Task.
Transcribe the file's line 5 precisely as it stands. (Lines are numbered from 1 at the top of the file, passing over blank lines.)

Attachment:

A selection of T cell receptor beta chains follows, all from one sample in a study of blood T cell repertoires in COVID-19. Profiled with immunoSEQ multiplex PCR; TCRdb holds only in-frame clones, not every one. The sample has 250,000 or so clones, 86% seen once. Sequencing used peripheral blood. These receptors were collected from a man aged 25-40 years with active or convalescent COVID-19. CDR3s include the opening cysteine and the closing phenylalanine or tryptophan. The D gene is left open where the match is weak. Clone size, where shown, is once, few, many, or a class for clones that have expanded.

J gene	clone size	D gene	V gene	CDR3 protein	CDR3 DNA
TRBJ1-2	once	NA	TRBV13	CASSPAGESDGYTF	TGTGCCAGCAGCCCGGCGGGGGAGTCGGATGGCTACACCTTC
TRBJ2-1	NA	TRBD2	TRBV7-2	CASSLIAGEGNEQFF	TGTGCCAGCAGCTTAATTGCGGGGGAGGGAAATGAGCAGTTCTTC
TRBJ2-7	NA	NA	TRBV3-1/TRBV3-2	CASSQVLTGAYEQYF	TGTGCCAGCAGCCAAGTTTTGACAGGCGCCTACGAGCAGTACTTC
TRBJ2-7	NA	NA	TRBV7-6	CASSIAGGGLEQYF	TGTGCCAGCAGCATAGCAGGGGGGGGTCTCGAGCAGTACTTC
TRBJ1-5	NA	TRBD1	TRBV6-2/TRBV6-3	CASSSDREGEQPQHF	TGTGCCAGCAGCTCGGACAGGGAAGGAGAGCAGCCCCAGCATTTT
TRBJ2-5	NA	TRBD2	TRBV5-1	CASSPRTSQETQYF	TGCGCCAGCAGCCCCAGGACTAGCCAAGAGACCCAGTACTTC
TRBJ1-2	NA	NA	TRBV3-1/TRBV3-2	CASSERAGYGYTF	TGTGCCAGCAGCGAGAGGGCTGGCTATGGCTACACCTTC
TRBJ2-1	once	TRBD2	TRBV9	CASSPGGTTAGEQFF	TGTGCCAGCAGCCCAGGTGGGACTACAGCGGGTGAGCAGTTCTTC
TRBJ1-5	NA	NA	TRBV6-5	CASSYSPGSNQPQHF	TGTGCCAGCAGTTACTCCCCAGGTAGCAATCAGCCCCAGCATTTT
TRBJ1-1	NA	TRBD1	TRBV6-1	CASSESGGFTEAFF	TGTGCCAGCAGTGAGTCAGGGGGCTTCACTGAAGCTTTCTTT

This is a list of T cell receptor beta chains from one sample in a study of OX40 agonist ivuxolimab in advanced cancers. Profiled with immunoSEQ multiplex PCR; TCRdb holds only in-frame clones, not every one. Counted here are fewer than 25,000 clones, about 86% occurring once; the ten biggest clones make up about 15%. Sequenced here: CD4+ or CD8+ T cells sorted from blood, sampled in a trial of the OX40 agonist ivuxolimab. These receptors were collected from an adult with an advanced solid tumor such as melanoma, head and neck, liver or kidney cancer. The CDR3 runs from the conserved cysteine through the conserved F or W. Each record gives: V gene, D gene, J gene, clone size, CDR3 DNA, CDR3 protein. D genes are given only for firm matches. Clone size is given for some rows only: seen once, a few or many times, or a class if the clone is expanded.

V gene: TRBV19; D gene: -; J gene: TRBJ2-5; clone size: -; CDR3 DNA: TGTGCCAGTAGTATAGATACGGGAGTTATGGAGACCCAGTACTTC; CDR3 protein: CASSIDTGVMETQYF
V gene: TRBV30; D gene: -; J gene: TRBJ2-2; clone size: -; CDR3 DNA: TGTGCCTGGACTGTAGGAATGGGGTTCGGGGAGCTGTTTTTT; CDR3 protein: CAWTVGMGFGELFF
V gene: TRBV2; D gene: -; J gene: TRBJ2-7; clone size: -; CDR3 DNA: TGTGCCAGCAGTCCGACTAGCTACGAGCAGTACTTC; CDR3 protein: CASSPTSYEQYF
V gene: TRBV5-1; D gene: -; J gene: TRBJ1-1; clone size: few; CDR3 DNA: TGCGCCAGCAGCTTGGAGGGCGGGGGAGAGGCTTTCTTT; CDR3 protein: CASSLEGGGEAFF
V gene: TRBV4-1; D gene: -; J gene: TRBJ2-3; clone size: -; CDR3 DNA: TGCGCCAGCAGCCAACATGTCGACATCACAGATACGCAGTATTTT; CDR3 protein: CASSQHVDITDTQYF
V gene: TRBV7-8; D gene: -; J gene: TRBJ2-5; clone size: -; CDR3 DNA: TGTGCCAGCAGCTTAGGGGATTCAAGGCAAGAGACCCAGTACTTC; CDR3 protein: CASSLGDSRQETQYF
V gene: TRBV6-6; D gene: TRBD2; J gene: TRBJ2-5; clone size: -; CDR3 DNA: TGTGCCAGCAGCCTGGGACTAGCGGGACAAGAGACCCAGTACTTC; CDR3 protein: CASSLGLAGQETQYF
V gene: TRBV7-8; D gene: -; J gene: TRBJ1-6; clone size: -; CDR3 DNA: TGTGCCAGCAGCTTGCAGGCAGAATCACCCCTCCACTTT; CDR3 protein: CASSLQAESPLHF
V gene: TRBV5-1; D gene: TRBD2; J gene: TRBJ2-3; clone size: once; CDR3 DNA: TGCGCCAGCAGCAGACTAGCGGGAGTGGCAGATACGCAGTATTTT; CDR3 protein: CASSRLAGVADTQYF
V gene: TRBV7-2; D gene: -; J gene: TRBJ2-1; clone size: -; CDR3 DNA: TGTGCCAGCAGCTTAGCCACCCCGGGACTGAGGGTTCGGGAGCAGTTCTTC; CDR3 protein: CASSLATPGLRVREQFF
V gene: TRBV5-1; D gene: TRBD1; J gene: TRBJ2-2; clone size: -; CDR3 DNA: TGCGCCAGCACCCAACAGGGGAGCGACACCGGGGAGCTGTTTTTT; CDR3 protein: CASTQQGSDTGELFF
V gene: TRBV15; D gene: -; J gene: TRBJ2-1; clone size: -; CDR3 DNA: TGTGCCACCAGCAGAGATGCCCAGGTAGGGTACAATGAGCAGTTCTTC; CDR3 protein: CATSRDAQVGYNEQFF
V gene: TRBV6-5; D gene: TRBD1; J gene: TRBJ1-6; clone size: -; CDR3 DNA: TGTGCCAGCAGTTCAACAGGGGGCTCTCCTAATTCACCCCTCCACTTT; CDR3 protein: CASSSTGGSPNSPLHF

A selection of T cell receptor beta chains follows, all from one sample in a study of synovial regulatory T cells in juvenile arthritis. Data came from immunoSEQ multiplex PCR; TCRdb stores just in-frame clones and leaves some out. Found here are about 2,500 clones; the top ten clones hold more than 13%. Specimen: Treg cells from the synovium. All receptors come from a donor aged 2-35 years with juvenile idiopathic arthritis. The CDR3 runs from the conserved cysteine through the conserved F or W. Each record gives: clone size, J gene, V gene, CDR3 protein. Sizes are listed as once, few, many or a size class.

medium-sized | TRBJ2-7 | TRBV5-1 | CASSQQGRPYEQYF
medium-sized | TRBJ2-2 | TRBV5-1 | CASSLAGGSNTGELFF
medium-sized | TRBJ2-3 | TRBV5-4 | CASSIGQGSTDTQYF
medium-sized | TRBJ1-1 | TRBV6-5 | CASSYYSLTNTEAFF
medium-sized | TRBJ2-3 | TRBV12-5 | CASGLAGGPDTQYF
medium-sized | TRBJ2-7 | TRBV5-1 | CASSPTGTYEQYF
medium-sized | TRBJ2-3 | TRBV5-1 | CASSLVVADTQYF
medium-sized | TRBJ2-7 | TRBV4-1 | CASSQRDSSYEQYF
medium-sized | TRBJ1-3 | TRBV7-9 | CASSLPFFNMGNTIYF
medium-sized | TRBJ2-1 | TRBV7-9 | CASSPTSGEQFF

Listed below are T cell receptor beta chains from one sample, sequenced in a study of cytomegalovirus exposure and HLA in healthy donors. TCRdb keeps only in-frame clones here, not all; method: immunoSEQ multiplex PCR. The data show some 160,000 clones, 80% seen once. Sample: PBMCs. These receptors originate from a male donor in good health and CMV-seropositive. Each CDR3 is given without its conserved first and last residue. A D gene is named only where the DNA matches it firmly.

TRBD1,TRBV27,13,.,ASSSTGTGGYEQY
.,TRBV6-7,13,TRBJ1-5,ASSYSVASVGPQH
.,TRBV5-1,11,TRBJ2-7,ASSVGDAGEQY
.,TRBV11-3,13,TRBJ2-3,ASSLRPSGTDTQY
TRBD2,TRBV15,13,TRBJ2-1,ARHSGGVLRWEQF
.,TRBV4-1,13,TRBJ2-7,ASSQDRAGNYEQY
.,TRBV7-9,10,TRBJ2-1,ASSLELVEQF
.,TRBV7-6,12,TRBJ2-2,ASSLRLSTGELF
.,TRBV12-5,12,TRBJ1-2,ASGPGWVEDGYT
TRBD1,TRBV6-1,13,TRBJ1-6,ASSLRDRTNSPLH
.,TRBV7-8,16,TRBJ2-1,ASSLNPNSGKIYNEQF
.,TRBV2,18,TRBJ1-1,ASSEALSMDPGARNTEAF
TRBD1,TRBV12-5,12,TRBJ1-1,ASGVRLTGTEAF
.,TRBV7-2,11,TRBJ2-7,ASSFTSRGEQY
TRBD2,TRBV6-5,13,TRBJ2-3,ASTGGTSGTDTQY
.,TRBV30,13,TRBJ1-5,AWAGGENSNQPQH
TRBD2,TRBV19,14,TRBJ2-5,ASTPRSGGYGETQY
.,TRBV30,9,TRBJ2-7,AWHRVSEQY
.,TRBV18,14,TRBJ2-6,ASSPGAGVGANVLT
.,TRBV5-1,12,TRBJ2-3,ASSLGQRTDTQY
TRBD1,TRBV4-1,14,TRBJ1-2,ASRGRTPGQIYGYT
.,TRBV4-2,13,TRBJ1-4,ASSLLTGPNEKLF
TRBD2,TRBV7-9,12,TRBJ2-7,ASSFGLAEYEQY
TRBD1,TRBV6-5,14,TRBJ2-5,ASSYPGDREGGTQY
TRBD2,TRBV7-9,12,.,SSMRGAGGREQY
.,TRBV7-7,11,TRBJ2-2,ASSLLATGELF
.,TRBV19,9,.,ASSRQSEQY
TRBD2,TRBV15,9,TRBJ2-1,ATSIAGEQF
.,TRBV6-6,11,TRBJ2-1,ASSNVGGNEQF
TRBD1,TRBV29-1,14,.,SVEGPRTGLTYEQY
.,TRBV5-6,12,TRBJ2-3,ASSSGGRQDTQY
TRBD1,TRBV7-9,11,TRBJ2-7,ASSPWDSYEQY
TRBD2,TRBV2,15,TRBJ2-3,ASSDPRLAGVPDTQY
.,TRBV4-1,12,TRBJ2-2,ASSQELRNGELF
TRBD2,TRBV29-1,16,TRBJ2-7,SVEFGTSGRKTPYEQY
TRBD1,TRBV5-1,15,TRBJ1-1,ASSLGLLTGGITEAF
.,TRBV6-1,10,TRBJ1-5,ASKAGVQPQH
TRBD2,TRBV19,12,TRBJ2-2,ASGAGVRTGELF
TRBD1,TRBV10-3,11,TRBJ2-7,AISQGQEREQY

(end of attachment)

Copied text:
TRBJ2-7	NA	NA	TRBV3-1/TRBV3-2	CASSQVLTGAYEQYF	TGTGCCAGCAGCCAAGTTTTGACAGGCGCCTACGAGCAGTACTTC